Phillips, A., Terras, K., Swinney, L., & Schneweis, C. (2012). Online disability accommodations: Faculty experiences at one public university . Journal of Postsecondary Education and Disability , 25 (4), 331–344. https://www.ahead.org/publications/jped
Phillips, A., Terras, K., Swinney, L., & Schneweis, C. (2012). Online disability accommodations: Faculty experiences at one public university. Journal of Postsecondary Education and Disability, 25(4), 331–344. https://www.ahead.org/publications/jped
[no doi located]; also available online at https://eric.ed.gov/?id=EJ1002144
Online course-based accommodations reported by faculty members supported students' coursework completion as well as course examination completion. Specific testing accommodations included extended-time, alternate test formats, and assistive technology.
Faculty members (N=83) from across a postsecondary institution in North Dakota (U.S.) who taught online courses at both the undergraduate and graduate level participated in this survey on accommodations. The faculty members reported having students with various disabilities, including (in decreasing frequency): learning disabilities, health impairments, physical impairments, mental health-related disabilities, visual impairments, neurological impairments (e.g. ADHD), speech/language impairments, hearing impairments, and developmental disabilities.
The participants completed a researcher-developed survey about these faculty members' experiences with providing online course accommodations. Participants made categorical and open-ended responses, and the researchers reported both quantitative and thematic data. For example, there were survey items about institutional resources for student accommodations, self-perceptions of their capacity to provide accommodations, and their recommendations for institutional improvements.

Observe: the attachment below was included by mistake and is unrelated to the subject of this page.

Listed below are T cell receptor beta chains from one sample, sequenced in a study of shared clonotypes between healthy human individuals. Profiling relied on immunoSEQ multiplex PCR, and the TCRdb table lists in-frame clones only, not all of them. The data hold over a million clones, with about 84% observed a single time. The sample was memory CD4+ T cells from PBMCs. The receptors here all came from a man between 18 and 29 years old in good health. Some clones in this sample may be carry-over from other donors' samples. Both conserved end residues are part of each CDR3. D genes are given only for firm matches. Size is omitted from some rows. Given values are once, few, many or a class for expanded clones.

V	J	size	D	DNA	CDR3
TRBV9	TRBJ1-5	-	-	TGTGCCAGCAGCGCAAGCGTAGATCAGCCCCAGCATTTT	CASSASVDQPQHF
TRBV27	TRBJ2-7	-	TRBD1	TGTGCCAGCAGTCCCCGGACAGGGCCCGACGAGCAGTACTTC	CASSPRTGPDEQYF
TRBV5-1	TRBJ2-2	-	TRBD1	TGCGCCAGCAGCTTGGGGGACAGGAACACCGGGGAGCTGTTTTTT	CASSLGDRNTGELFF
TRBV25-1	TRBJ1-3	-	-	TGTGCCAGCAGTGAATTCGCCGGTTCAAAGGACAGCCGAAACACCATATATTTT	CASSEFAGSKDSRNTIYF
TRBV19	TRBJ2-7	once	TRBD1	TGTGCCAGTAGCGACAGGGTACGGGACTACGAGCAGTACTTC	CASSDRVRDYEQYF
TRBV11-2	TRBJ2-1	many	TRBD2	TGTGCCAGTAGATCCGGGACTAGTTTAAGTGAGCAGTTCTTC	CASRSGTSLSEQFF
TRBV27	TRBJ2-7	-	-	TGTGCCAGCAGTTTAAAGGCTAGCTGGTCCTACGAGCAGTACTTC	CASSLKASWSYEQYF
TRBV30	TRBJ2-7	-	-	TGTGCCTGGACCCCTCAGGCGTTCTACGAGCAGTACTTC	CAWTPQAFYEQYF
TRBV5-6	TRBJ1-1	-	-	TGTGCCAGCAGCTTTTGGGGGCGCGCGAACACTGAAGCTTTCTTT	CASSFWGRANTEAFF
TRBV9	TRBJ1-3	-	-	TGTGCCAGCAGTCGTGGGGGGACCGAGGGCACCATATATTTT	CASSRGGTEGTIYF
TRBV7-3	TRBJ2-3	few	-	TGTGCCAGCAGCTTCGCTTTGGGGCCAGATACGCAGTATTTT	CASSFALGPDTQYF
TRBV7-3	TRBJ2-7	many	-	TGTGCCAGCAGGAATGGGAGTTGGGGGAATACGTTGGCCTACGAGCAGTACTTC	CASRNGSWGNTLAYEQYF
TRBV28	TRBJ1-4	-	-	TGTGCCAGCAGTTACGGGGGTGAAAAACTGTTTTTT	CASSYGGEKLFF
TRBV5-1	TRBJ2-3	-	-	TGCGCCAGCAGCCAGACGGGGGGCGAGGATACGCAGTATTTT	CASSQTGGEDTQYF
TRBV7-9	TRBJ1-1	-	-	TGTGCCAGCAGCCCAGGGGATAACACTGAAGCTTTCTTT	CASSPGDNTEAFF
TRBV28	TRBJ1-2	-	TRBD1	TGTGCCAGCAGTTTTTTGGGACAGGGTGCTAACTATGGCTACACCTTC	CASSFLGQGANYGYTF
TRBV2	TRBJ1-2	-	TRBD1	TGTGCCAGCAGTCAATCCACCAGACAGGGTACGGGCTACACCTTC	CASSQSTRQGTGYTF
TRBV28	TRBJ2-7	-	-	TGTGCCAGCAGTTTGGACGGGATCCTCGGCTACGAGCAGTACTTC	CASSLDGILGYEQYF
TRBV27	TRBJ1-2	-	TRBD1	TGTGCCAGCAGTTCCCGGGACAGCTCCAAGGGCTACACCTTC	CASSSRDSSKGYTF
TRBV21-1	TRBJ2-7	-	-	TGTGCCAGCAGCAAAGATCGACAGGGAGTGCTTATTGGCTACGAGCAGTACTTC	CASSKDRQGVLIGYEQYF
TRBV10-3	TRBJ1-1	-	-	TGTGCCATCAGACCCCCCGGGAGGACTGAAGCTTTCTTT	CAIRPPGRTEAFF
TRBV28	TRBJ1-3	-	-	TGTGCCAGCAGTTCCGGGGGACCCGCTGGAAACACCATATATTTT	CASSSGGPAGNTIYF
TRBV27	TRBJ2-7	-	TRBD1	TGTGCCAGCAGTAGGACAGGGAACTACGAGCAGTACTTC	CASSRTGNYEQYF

Almost one-quarter (24%) of the participants reported having provided online accommodations to students with disabilities that were verified by Disability Services, and 15% had provided online accommodations for students who self-reported their disabilities to the faculty members. Most participants (53%) had substantial experience with online courses (requiring no assistance with managing technology), yet a majority of participants (54%) were uncertain about their capability to manage providing online accommodations, with only about one-third (34%) of faculty indicating that they were capable of doing so. Of those faculty who had provided online accommodations, most indicated their perception that there had been no change in the nature or degree of student requests for accommodations. In fact, they indicated that students already use accommodations from their own resources, choose not to use accommodations, or choose not to request accommodations from the university. Further, some participants indicated their views that implementing universal design principles addresses students' needs without accommodations. Recommendations from participants centered on the need of both faculty and students for ongoing institutional support regarding accommodations for online courses. Limitations of the study were reported, and future research directions were suggested.